Bardsley settled well and indeed played several of England's more considered passes out of defence. From a nicely weighted free kick he also offered Sheringham a header that brushed the post, but the England tendency to be susceptible to Poland's quick counters cost them dear after 35 minutes. Walker's strange loss of pace proved crucial. So when John Barnes lost the ball England were again in deep trouble. Walker was unable to constrain Dariusz Adamczuk and seemed to be thinking of passing back when the Pole lofted the ball over the stranded Woods.

The situation became increasingly menacing for England, and with Woods suffering from nerves the possibility of Poland increasing their lead was present until Wright's goal. Within five minutes of the second half beginning Walker played a back pass to Woods who contrived to mis-hit his clearance, slicing the ball directly at Lesniak who, in his surprise, took his eye from the ball and hit it back at Woods. The England keeper redeemed himself by blocking the shot.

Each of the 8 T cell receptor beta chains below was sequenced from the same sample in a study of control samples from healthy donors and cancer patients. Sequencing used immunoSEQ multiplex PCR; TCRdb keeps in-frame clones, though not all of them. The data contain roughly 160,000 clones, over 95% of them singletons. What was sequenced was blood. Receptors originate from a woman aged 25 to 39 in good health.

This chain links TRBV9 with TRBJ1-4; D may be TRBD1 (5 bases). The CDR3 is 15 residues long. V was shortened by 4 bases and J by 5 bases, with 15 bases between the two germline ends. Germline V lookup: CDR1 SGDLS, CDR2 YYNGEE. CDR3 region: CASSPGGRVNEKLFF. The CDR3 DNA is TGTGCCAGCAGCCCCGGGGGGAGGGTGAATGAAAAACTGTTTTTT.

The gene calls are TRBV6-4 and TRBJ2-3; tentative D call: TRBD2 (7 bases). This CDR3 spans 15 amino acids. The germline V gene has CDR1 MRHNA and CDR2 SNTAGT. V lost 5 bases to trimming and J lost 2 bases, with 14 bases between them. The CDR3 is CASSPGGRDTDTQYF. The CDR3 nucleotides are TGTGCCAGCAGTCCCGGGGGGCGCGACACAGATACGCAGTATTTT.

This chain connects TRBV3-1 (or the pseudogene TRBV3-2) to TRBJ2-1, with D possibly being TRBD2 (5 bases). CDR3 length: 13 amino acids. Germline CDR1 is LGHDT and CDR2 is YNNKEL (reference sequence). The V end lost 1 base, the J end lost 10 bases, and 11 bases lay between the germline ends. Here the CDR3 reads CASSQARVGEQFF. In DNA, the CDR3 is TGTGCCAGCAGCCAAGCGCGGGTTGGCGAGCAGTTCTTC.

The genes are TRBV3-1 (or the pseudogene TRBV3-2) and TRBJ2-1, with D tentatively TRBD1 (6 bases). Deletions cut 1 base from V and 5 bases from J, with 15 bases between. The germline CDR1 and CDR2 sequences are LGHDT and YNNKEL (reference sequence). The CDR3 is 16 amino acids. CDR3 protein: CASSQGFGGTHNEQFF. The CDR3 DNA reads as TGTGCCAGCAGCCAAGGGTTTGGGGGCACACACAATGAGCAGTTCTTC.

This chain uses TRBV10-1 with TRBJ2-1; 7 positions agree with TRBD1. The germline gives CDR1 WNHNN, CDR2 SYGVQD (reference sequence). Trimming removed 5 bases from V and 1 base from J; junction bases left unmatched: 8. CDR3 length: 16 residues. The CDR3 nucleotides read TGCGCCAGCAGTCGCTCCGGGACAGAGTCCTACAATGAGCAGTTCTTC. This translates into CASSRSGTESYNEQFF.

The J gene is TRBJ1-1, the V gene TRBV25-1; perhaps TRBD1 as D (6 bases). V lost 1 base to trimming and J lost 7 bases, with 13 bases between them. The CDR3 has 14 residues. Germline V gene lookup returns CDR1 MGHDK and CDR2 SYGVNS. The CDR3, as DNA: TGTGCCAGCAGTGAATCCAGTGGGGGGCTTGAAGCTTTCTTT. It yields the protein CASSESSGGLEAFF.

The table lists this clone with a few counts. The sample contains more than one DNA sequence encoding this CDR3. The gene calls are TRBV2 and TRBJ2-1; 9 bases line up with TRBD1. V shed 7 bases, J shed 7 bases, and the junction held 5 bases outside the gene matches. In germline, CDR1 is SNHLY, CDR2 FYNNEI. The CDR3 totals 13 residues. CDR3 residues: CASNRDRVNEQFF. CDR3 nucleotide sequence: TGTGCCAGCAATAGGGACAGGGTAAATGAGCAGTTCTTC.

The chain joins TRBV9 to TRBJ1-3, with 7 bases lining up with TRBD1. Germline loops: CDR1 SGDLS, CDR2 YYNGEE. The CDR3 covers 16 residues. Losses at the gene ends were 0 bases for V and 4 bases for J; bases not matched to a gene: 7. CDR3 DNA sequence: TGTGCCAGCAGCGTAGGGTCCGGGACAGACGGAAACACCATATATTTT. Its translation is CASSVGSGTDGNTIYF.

In just these sort of crises England require Gascoigne to be at his most ingenious, opening doors for himself and creating chances for others. This was a night when he rarely elevated himself to the heights of his own potential. The Poles crowded him without depleting their own resources. Gradually, though, England gained some territorial advantage. However, whether that in itself would compensate for the inability of Gascoigne to raise that extra half a yard of pace that he still lacks remained the crucial question.

Poland were clearly tiring and Taylor rightly chose to risk removing Carlton Palmer and invite Wright to come on in an effort to pull back the deficit. David Platt, whose opportunities had been limited, dropped back into midfield. Poland still had the edge in individual skill there and whenever attacking were likely to be damaging.